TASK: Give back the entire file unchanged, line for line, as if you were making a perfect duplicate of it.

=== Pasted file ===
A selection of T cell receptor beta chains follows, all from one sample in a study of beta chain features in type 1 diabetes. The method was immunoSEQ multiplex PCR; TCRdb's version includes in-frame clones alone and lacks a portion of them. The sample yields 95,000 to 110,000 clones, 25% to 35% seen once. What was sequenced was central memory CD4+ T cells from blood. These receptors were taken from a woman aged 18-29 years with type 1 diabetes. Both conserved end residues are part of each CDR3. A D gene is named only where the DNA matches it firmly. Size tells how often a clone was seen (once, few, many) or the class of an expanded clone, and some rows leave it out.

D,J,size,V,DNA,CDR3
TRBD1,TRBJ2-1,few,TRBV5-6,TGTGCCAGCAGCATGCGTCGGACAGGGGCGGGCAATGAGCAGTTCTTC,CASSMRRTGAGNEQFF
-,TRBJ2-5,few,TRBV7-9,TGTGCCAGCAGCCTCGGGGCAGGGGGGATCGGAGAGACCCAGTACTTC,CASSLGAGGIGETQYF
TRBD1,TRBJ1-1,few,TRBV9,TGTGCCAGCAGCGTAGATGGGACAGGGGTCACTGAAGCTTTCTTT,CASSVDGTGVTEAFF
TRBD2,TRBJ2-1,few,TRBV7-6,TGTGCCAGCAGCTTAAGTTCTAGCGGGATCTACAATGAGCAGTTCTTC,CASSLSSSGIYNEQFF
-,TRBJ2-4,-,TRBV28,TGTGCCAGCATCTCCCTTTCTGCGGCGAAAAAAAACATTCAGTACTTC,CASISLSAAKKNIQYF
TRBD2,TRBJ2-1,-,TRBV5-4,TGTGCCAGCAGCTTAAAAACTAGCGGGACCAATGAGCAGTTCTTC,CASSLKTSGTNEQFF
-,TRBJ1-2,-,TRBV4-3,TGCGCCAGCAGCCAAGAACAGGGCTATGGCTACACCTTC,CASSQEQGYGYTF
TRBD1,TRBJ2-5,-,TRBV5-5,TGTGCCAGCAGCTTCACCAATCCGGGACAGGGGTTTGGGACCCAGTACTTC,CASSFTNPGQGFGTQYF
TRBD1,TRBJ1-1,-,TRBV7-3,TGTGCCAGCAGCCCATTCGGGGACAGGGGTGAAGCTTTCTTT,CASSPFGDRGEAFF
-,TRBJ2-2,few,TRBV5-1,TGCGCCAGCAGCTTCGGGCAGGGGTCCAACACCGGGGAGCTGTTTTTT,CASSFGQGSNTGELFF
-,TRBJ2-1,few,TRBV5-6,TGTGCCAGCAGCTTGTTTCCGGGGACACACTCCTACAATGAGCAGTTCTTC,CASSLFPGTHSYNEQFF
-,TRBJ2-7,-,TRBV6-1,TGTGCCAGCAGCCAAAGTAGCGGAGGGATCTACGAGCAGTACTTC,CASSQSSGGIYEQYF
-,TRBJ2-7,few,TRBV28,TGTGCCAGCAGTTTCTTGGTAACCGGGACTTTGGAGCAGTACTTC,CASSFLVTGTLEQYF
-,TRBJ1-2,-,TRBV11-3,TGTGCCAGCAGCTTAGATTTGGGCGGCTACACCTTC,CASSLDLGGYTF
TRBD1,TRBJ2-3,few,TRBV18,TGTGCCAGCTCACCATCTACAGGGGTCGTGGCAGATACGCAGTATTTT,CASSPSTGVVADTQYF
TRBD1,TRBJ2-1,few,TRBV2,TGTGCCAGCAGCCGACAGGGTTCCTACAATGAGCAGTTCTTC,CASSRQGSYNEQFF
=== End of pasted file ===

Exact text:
A selection of T cell receptor beta chains follows, all from one sample in a study of beta chain features in type 1 diabetes. The method was immunoSEQ multiplex PCR; TCRdb's version includes in-frame clones alone and lacks a portion of them. The sample yields 95,000 to 110,000 clones, 25% to 35% seen once. What was sequenced was central memory CD4+ T cells from blood. These receptors were taken from a woman aged 18-29 years with type 1 diabetes. Both conserved end residues are part of each CDR3. A D gene is named only where the DNA matches it firmly. Size tells how often a clone was seen (once, few, many) or the class of an expanded clone, and some rows leave it out.

D,J,size,V,DNA,CDR3
TRBD1,TRBJ2-1,few,TRBV5-6,TGTGCCAGCAGCATGCGTCGGACAGGGGCGGGCAATGAGCAGTTCTTC,CASSMRRTGAGNEQFF
-,TRBJ2-5,few,TRBV7-9,TGTGCCAGCAGCCTCGGGGCAGGGGGGATCGGAGAGACCCAGTACTTC,CASSLGAGGIGETQYF
TRBD1,TRBJ1-1,few,TRBV9,TGTGCCAGCAGCGTAGATGGGACAGGGGTCACTGAAGCTTTCTTT,CASSVDGTGVTEAFF
TRBD2,TRBJ2-1,few,TRBV7-6,TGTGCCAGCAGCTTAAGTTCTAGCGGGATCTACAATGAGCAGTTCTTC,CASSLSSSGIYNEQFF
-,TRBJ2-4,-,TRBV28,TGTGCCAGCATCTCCCTTTCTGCGGCGAAAAAAAACATTCAGTACTTC,CASISLSAAKKNIQYF
TRBD2,TRBJ2-1,-,TRBV5-4,TGTGCCAGCAGCTTAAAAACTAGCGGGACCAATGAGCAGTTCTTC,CASSLKTSGTNEQFF
-,TRBJ1-2,-,TRBV4-3,TGCGCCAGCAGCCAAGAACAGGGCTATGGCTACACCTTC,CASSQEQGYGYTF
TRBD1,TRBJ2-5,-,TRBV5-5,TGTGCCAGCAGCTTCACCAATCCGGGACAGGGGTTTGGGACCCAGTACTTC,CASSFTNPGQGFGTQYF
TRBD1,TRBJ1-1,-,TRBV7-3,TGTGCCAGCAGCCCATTCGGGGACAGGGGTGAAGCTTTCTTT,CASSPFGDRGEAFF
-,TRBJ2-2,few,TRBV5-1,TGCGCCAGCAGCTTCGGGCAGGGGTCCAACACCGGGGAGCTGTTTTTT,CASSFGQGSNTGELFF
-,TRBJ2-1,few,TRBV5-6,TGTGCCAGCAGCTTGTTTCCGGGGACACACTCCTACAATGAGCAGTTCTTC,CASSLFPGTHSYNEQFF
-,TRBJ2-7,-,TRBV6-1,TGTGCCAGCAGCCAAAGTAGCGGAGGGATCTACGAGCAGTACTTC,CASSQSSGGIYEQYF
-,TRBJ2-7,few,TRBV28,TGTGCCAGCAGTTTCTTGGTAACCGGGACTTTGGAGCAGTACTTC,CASSFLVTGTLEQYF
-,TRBJ1-2,-,TRBV11-3,TGTGCCAGCAGCTTAGATTTGGGCGGCTACACCTTC,CASSLDLGGYTF
TRBD1,TRBJ2-3,few,TRBV18,TGTGCCAGCTCACCATCTACAGGGGTCGTGGCAGATACGCAGTATTTT,CASSPSTGVVADTQYF
TRBD1,TRBJ2-1,few,TRBV2,TGTGCCAGCAGCCGACAGGGTTCCTACAATGAGCAGTTCTTC,CASSRQGSYNEQFF